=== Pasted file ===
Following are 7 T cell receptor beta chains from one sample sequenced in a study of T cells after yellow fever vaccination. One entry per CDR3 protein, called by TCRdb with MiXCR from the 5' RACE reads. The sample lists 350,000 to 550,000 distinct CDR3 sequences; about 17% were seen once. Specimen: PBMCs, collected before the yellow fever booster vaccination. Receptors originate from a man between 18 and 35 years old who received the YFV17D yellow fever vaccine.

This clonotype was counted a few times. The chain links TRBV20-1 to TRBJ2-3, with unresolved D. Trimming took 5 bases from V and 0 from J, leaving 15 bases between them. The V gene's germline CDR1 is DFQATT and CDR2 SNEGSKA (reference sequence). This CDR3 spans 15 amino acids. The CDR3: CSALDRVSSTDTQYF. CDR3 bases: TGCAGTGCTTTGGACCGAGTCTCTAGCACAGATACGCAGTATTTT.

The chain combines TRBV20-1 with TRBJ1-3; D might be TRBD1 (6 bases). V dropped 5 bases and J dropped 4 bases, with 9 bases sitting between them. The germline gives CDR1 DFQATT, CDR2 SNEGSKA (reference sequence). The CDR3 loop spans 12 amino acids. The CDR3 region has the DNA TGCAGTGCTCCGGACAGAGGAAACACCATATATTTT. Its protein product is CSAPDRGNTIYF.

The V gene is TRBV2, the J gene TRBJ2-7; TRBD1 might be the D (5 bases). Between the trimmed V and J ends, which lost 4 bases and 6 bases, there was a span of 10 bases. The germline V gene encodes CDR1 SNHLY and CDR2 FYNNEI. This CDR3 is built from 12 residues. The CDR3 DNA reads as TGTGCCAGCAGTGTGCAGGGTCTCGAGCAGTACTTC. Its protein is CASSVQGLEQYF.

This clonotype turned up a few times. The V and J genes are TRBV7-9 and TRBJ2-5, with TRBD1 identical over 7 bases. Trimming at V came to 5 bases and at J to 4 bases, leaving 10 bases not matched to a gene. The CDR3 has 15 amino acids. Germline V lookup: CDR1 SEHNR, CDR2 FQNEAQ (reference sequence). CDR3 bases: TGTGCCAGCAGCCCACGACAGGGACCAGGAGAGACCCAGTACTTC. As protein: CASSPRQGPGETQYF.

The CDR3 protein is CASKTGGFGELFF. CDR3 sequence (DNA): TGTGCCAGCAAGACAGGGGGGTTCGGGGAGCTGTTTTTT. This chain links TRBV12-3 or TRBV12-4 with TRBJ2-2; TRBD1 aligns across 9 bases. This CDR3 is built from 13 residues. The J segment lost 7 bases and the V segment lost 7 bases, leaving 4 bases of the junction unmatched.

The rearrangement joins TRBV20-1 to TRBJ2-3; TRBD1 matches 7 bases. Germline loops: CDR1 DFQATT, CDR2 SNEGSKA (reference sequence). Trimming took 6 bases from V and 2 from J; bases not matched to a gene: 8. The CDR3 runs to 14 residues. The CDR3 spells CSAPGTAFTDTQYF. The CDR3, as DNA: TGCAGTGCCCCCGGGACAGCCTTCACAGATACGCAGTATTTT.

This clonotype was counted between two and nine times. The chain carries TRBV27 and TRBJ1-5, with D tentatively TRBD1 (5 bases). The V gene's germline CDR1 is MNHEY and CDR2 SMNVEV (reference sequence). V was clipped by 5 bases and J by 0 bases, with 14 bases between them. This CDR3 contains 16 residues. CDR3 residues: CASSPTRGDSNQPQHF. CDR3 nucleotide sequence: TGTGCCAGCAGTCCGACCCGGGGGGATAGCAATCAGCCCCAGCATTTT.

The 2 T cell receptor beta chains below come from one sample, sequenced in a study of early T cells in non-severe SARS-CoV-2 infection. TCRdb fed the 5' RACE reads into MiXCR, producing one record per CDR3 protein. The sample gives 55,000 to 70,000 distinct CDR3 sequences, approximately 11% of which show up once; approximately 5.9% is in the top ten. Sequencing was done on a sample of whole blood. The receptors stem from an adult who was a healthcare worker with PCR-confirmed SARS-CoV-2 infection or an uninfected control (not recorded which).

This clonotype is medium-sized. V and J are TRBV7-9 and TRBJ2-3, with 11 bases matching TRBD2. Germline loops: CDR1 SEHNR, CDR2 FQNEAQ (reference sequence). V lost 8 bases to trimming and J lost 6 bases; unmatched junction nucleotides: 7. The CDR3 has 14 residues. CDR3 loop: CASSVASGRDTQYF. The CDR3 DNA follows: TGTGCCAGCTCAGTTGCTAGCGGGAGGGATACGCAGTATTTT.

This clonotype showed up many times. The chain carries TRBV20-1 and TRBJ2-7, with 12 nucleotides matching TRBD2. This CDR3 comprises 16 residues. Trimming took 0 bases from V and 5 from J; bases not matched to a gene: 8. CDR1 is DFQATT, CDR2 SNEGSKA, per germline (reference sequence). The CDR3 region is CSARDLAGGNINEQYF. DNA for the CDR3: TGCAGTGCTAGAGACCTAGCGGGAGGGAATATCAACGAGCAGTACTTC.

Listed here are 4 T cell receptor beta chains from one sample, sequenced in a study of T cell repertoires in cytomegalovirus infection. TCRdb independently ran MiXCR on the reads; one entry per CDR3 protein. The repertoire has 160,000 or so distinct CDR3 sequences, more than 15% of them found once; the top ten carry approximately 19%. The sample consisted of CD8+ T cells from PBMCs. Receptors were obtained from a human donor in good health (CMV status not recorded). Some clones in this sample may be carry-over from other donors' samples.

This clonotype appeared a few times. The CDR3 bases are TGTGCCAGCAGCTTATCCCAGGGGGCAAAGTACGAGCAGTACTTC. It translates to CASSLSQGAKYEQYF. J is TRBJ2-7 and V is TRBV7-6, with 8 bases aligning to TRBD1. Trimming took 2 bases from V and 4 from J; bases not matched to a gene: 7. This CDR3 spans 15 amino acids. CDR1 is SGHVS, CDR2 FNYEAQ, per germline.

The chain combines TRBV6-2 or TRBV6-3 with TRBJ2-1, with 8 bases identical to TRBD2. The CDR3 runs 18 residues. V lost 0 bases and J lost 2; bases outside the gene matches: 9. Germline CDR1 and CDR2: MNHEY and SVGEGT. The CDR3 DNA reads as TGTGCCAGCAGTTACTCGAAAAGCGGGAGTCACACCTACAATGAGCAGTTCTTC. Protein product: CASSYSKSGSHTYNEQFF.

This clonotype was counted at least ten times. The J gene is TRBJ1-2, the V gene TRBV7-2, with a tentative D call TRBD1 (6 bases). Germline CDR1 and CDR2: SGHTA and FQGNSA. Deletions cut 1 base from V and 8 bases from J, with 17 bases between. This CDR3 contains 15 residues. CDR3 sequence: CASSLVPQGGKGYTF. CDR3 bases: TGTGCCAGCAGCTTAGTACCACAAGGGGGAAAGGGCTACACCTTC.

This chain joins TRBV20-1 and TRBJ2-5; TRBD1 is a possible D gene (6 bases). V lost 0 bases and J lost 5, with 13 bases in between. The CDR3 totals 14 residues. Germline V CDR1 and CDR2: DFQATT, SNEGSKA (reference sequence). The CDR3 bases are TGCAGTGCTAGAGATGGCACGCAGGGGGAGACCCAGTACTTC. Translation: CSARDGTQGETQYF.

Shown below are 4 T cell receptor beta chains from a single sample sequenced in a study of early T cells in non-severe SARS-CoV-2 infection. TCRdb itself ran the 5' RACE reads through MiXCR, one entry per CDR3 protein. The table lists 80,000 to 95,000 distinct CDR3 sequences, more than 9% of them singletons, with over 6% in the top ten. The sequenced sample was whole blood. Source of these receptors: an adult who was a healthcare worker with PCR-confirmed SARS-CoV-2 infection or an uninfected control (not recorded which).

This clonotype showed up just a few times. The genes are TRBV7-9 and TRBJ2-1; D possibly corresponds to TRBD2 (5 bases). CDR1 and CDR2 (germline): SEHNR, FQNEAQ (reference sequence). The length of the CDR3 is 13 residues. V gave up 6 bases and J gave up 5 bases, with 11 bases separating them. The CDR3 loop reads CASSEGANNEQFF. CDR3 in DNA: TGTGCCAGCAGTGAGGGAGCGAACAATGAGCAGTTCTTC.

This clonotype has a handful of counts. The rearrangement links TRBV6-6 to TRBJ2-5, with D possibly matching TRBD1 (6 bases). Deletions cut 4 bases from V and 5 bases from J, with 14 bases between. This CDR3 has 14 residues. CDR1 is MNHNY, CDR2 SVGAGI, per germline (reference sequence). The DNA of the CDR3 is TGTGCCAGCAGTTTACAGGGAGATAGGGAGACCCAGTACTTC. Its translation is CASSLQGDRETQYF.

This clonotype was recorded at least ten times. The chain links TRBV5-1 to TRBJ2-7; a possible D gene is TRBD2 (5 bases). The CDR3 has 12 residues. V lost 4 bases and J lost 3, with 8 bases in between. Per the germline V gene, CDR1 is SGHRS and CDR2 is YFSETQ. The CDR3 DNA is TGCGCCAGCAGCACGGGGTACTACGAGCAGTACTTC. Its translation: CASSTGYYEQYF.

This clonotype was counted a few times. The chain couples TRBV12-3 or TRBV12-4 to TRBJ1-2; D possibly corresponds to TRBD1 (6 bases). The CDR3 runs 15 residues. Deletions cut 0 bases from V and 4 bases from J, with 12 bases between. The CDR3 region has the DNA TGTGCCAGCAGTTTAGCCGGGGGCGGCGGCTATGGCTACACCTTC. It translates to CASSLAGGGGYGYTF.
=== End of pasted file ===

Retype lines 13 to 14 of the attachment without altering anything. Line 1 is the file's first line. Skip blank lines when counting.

This clonotype appeared a few times. The CDR3 bases are TGTGCCAGCAGCTTATCCCAGGGGGCAAAGTACGAGCAGTACTTC. It translates to CASSLSQGAKYEQYF. J is TRBJ2-7 and V is TRBV7-6, with 8 bases aligning to TRBD1. Trimming took 2 bases from V and 4 from J; bases not matched to a gene: 7. This CDR3 spans 15 amino acids. CDR1 is SGHVS, CDR2 FNYEAQ, per germline.

The chain combines TRBV6-2 or TRBV6-3 with TRBJ2-1, with 8 bases identical to TRBD2. The CDR3 runs 18 residues. V lost 0 bases and J lost 2; bases outside the gene matches: 9. Germline CDR1 and CDR2: MNHEY and SVGEGT. The CDR3 DNA reads as TGTGCCAGCAGTTACTCGAAAAGCGGGAGTCACACCTACAATGAGCAGTTCTTC. Protein product: CASSYSKSGSHTYNEQFF.